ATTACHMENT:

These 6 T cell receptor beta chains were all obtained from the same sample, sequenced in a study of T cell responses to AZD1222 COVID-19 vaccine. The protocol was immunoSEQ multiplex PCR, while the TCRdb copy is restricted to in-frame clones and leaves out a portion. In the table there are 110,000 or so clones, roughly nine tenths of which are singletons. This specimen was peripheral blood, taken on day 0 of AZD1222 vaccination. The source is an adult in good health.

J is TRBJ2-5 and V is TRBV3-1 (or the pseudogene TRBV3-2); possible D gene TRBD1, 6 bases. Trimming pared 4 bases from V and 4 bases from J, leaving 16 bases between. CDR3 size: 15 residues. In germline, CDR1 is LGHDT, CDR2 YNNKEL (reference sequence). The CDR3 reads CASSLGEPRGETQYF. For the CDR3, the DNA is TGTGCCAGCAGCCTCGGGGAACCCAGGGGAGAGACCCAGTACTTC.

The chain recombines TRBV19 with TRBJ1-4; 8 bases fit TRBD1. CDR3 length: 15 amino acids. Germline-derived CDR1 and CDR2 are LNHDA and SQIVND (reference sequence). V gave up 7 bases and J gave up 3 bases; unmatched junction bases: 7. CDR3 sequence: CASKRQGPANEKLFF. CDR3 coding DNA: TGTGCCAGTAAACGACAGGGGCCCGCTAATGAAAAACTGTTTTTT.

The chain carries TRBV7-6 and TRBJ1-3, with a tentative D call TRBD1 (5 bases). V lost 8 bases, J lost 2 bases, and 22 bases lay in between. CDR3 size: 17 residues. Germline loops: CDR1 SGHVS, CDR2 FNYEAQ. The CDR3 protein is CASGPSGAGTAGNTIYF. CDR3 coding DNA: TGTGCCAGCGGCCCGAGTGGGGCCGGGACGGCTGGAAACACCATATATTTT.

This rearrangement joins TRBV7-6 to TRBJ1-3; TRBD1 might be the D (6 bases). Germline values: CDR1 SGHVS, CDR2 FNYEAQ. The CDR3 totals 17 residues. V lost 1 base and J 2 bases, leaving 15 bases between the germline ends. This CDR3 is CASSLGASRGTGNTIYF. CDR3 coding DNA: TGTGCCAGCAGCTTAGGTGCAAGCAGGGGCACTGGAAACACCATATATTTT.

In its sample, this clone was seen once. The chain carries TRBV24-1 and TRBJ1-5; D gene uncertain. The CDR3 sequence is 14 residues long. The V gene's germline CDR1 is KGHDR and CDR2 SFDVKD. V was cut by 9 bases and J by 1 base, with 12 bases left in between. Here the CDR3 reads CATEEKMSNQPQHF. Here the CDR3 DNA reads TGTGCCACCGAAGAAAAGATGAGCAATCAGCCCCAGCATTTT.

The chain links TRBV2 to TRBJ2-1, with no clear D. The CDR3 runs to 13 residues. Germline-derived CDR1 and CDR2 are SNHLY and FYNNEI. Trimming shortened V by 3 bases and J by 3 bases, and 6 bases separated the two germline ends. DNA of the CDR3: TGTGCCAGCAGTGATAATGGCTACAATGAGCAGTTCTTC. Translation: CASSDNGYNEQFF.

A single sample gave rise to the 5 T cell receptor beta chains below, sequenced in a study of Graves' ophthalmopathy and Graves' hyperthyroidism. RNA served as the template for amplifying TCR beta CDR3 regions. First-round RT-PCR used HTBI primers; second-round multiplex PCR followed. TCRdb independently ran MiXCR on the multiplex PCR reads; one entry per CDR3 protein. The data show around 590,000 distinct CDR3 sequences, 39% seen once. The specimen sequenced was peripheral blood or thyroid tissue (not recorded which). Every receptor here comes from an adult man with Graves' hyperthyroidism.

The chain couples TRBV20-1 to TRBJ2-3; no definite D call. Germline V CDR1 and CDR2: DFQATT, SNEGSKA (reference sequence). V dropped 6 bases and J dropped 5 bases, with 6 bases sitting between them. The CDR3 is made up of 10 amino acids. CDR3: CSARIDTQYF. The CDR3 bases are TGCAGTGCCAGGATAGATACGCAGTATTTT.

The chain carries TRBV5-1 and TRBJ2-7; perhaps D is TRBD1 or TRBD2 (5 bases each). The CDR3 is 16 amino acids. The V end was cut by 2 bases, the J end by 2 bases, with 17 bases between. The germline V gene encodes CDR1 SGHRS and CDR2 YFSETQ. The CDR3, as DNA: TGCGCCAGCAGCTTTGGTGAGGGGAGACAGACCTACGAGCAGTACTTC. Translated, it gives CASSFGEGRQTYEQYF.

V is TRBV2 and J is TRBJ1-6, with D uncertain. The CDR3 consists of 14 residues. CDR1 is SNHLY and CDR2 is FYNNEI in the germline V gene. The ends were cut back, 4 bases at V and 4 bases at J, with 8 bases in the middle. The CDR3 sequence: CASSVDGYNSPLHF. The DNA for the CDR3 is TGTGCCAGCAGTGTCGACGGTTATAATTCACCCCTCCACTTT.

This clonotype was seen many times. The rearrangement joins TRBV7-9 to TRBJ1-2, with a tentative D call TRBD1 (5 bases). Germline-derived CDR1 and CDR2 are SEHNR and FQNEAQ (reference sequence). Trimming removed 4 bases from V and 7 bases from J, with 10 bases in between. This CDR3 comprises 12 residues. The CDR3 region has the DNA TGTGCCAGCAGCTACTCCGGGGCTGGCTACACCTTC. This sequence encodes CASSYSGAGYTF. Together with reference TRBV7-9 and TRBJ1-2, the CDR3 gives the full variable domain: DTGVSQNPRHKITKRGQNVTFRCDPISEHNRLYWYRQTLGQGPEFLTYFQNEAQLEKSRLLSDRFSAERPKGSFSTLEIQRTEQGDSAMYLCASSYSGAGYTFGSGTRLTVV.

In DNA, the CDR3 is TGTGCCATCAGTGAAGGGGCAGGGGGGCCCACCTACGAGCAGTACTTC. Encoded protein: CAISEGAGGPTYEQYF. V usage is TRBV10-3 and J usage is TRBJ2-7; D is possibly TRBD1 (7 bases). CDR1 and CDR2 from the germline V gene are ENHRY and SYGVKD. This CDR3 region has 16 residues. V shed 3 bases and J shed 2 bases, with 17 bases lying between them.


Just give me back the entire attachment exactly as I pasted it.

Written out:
These 6 T cell receptor beta chains were all obtained from the same sample, sequenced in a study of T cell responses to AZD1222 COVID-19 vaccine. The protocol was immunoSEQ multiplex PCR, while the TCRdb copy is restricted to in-frame clones and leaves out a portion. In the table there are 110,000 or so clones, roughly nine tenths of which are singletons. This specimen was peripheral blood, taken on day 0 of AZD1222 vaccination. The source is an adult in good health.

J is TRBJ2-5 and V is TRBV3-1 (or the pseudogene TRBV3-2); possible D gene TRBD1, 6 bases. Trimming pared 4 bases from V and 4 bases from J, leaving 16 bases between. CDR3 size: 15 residues. In germline, CDR1 is LGHDT, CDR2 YNNKEL (reference sequence). The CDR3 reads CASSLGEPRGETQYF. For the CDR3, the DNA is TGTGCCAGCAGCCTCGGGGAACCCAGGGGAGAGACCCAGTACTTC.

The chain recombines TRBV19 with TRBJ1-4; 8 bases fit TRBD1. CDR3 length: 15 amino acids. Germline-derived CDR1 and CDR2 are LNHDA and SQIVND (reference sequence). V gave up 7 bases and J gave up 3 bases; unmatched junction bases: 7. CDR3 sequence: CASKRQGPANEKLFF. CDR3 coding DNA: TGTGCCAGTAAACGACAGGGGCCCGCTAATGAAAAACTGTTTTTT.

The chain carries TRBV7-6 and TRBJ1-3, with a tentative D call TRBD1 (5 bases). V lost 8 bases, J lost 2 bases, and 22 bases lay in between. CDR3 size: 17 residues. Germline loops: CDR1 SGHVS, CDR2 FNYEAQ. The CDR3 protein is CASGPSGAGTAGNTIYF. CDR3 coding DNA: TGTGCCAGCGGCCCGAGTGGGGCCGGGACGGCTGGAAACACCATATATTTT.

This rearrangement joins TRBV7-6 to TRBJ1-3; TRBD1 might be the D (6 bases). Germline values: CDR1 SGHVS, CDR2 FNYEAQ. The CDR3 totals 17 residues. V lost 1 base and J 2 bases, leaving 15 bases between the germline ends. This CDR3 is CASSLGASRGTGNTIYF. CDR3 coding DNA: TGTGCCAGCAGCTTAGGTGCAAGCAGGGGCACTGGAAACACCATATATTTT.

In its sample, this clone was seen once. The chain carries TRBV24-1 and TRBJ1-5; D gene uncertain. The CDR3 sequence is 14 residues long. The V gene's germline CDR1 is KGHDR and CDR2 SFDVKD. V was cut by 9 bases and J by 1 base, with 12 bases left in between. Here the CDR3 reads CATEEKMSNQPQHF. Here the CDR3 DNA reads TGTGCCACCGAAGAAAAGATGAGCAATCAGCCCCAGCATTTT.

The chain links TRBV2 to TRBJ2-1, with no clear D. The CDR3 runs to 13 residues. Germline-derived CDR1 and CDR2 are SNHLY and FYNNEI. Trimming shortened V by 3 bases and J by 3 bases, and 6 bases separated the two germline ends. DNA of the CDR3: TGTGCCAGCAGTGATAATGGCTACAATGAGCAGTTCTTC. Translation: CASSDNGYNEQFF.

A single sample gave rise to the 5 T cell receptor beta chains below, sequenced in a study of Graves' ophthalmopathy and Graves' hyperthyroidism. RNA served as the template for amplifying TCR beta CDR3 regions. First-round RT-PCR used HTBI primers; second-round multiplex PCR followed. TCRdb independently ran MiXCR on the multiplex PCR reads; one entry per CDR3 protein. The data show around 590,000 distinct CDR3 sequences, 39% seen once. The specimen sequenced was peripheral blood or thyroid tissue (not recorded which). Every receptor here comes from an adult man with Graves' hyperthyroidism.

The chain couples TRBV20-1 to TRBJ2-3; no definite D call. Germline V CDR1 and CDR2: DFQATT, SNEGSKA (reference sequence). V dropped 6 bases and J dropped 5 bases, with 6 bases sitting between them. The CDR3 is made up of 10 amino acids. CDR3: CSARIDTQYF. The CDR3 bases are TGCAGTGCCAGGATAGATACGCAGTATTTT.

The chain carries TRBV5-1 and TRBJ2-7; perhaps D is TRBD1 or TRBD2 (5 bases each). The CDR3 is 16 amino acids. The V end was cut by 2 bases, the J end by 2 bases, with 17 bases between. The germline V gene encodes CDR1 SGHRS and CDR2 YFSETQ. The CDR3, as DNA: TGCGCCAGCAGCTTTGGTGAGGGGAGACAGACCTACGAGCAGTACTTC. Translated, it gives CASSFGEGRQTYEQYF.

V is TRBV2 and J is TRBJ1-6, with D uncertain. The CDR3 consists of 14 residues. CDR1 is SNHLY and CDR2 is FYNNEI in the germline V gene. The ends were cut back, 4 bases at V and 4 bases at J, with 8 bases in the middle. The CDR3 sequence: CASSVDGYNSPLHF. The DNA for the CDR3 is TGTGCCAGCAGTGTCGACGGTTATAATTCACCCCTCCACTTT.

This clonotype was seen many times. The rearrangement joins TRBV7-9 to TRBJ1-2, with a tentative D call TRBD1 (5 bases). Germline-derived CDR1 and CDR2 are SEHNR and FQNEAQ (reference sequence). Trimming removed 4 bases from V and 7 bases from J, with 10 bases in between. This CDR3 comprises 12 residues. The CDR3 region has the DNA TGTGCCAGCAGCTACTCCGGGGCTGGCTACACCTTC. This sequence encodes CASSYSGAGYTF. Together with reference TRBV7-9 and TRBJ1-2, the CDR3 gives the full variable domain: DTGVSQNPRHKITKRGQNVTFRCDPISEHNRLYWYRQTLGQGPEFLTYFQNEAQLEKSRLLSDRFSAERPKGSFSTLEIQRTEQGDSAMYLCASSYSGAGYTFGSGTRLTVV.

In DNA, the CDR3 is TGTGCCATCAGTGAAGGGGCAGGGGGGCCCACCTACGAGCAGTACTTC. Encoded protein: CAISEGAGGPTYEQYF. V usage is TRBV10-3 and J usage is TRBJ2-7; D is possibly TRBD1 (7 bases). CDR1 and CDR2 from the germline V gene are ENHRY and SYGVKD. This CDR3 region has 16 residues. V shed 3 bases and J shed 2 bases, with 17 bases lying between them.